Two months later, her myeloma cell count had dropped low enough to start the next step of her treatment: an autologous stem cell transplant, which would use her own stem cells for treatment.
Trena began taking a special medication called Neupogen that "tricks" the bone marrow into overproducing stem cells. She'd need 5 million for her transplant. Instead, she produced over 18 million.
“I’ve always been an overachiever,” she says.
After undergoing high-dose chemotherapy to kill any remaining cancer cells, Trena received her stem cell transplant Dec. 12, 2018. Much like a blood transfusion, the cells were delivered intravenously. The procedure lasted only 30 minutes.
“I was awake and aware,” she says. “It was completely painless. I felt nothing.”
Stem cells are smart, Patel explains. After they’re infused into the bloodstream, they find their way back to the bone marrow and get to work.
“Remember, when the stem cells arrive in the bone marrow, things are in bad shape – almost all of the old marrow cells have been killed by the chemotherapy,” Patel explains. “The stem cells start working immediately to produce new blood cells. Within one to two weeks, those new cells are mature enough to work correctly.”
Trena recovered with no complications, and was pleased with the result.
“Before my transplant, I was using crutches and a wheelchair to get around because I was so weak,” she says. “By the time I came home, I was walking on my own and doing well. School was about to start, and I was excited to go back to work.”
Another treatment option: CAR T cell therapy clinical trial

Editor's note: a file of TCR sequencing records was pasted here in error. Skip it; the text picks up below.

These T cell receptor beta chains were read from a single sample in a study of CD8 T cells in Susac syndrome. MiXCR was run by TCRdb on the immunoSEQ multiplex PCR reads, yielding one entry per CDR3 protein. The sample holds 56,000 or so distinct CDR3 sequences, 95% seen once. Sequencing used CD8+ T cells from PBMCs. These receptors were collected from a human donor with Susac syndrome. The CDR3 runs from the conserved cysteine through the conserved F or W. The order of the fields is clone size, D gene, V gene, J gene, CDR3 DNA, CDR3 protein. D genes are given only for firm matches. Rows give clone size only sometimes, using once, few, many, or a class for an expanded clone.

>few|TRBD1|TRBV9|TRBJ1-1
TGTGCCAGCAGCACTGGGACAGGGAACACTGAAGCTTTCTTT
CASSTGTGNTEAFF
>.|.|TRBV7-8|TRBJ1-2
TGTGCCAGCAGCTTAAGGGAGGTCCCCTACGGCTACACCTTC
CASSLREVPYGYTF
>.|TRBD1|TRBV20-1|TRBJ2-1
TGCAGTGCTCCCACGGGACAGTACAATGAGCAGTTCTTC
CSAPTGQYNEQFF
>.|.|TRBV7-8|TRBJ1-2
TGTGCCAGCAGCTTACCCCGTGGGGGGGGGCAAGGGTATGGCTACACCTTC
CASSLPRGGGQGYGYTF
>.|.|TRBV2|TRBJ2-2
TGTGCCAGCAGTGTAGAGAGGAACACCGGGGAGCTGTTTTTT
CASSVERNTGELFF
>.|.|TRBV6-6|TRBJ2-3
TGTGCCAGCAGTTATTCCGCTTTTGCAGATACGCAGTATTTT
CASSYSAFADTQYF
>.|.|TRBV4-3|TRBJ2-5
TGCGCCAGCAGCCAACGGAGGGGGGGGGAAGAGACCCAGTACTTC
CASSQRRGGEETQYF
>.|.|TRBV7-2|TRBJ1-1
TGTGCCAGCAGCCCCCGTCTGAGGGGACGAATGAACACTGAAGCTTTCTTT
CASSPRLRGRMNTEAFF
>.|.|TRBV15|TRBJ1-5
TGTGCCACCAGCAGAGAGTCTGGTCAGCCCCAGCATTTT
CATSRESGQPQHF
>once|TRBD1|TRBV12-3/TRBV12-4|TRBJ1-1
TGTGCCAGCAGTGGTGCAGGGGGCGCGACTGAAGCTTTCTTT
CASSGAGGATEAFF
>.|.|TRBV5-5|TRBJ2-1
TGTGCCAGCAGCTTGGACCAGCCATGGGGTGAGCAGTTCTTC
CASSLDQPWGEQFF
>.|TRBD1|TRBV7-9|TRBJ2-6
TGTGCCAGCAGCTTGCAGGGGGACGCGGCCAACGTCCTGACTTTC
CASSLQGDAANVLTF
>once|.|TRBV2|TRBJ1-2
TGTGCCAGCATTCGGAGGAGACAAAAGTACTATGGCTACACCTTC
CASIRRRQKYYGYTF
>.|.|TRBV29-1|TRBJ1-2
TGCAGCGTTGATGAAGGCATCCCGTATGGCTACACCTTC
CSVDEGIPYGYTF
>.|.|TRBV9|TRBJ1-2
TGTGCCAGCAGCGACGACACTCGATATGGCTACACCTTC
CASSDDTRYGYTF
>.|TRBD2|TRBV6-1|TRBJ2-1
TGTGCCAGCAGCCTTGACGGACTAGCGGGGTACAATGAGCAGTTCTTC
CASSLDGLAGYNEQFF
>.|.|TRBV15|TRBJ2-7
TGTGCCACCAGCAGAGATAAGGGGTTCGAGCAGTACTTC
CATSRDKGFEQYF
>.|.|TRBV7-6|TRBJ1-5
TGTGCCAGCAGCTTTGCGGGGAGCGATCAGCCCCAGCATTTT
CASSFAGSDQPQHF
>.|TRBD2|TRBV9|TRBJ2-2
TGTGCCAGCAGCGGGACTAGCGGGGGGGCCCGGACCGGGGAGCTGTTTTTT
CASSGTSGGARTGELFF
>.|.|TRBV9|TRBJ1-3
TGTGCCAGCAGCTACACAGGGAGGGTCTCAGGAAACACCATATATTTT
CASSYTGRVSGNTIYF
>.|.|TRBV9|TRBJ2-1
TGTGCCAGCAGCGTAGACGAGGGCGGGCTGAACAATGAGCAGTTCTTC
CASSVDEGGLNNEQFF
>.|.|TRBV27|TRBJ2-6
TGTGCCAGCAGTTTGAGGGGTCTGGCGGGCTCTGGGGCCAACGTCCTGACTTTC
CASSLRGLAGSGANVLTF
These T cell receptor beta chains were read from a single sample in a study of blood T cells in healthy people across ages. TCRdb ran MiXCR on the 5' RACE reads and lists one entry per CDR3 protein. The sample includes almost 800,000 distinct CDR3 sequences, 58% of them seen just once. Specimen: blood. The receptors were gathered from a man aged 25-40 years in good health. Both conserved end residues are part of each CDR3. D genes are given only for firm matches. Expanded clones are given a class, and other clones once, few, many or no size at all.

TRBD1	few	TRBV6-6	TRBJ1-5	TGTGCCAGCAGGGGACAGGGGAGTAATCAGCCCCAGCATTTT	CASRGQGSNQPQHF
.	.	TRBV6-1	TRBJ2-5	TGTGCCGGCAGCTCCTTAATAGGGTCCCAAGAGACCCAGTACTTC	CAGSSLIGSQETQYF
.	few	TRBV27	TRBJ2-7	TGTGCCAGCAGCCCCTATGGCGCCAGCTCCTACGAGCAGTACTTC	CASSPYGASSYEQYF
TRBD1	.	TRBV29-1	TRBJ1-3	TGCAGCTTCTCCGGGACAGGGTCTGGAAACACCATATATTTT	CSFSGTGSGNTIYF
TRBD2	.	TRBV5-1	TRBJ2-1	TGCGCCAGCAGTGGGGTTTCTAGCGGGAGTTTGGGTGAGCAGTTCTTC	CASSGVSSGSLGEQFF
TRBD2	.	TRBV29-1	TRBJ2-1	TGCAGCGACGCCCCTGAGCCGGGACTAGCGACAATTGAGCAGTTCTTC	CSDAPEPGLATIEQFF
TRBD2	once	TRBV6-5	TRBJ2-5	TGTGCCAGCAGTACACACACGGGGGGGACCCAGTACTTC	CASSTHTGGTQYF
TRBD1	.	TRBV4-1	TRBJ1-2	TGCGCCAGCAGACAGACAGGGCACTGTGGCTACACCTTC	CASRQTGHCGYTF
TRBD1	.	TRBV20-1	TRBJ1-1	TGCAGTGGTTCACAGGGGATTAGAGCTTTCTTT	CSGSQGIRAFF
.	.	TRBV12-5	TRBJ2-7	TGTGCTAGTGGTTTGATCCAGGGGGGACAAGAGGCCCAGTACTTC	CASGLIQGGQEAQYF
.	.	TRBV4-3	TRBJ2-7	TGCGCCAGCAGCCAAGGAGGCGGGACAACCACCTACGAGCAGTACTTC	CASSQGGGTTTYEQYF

But two months later, Trena relapsed.
“The myeloma figured out how to get around the stem cell transplant,” Patel told her. “But we have another option.”
A new clinical trial for relapsed multiple myeloma had recently been approved by the Food and Drug Administration, and was now underway at MD Anderson and four other cancer centers throughout the country.
The clinical trial was testing a relatively new cancer treatment known as CAR T cell therapy, which was already being used to treat some people with relapsed leukemia and lymphoma. The therapy changes a patient’s own disease-fighting T cells so they’re able to recognize and attack cancer.
Here’s how it works: Patients’ T cells are extracted from their blood and sent to a lab to be genetically engineered. In the lab, scientists modify the T cells so they produce a protein (called a receptor) that recognizes another protein (called an antigen) on the surface of cancer cells. This allows the genetically altered T cells to identify and attack the cancer. These specially engineered T cells are then multiplied by the hundreds of millions in the lab, and infused back into the patient to fight the cancer.
Patel, who leads the MD Anderson arm of the clinical trial, urged Trena to join.
“Sign me up,” Trena agreed. “What do I have to lose?”
She took another leave of absence from work and repeated the same bortezomib, lenalidomide and high-dose chemotherapy regimen as before. But this time, instead of stem cells, she received an infusion of her own amped-up, cancer-fighting T cells.
Careful monitoring and treatment
Ten months later, Trena is back at work – virtually for now. Her scans no longer show any signs of cancer. Patel says this doesn’t mean the cancer is gone.
“Multiple myeloma is currently an incurable disease,” she explains. “When you're in partial remission, a few cancer cells still remain in your body. Treatments can't kill every single cancer cell, but there are so few that tests can’t detect them.”
The goal in managing multiple myeloma, Patel says, is to stay one step ahead of the disease with careful monitoring and treatment as needed.
Trena undergoes monthly blood screenings in Baton Rouge, and sees Patel for follow-up appointments every three months in Houston. Managing multiple myeloma is a lifelong commitment, Patel says.
That’s fine with Trena.
“If it gives me the best shot at long-term remission,” she says, “I’m all in.”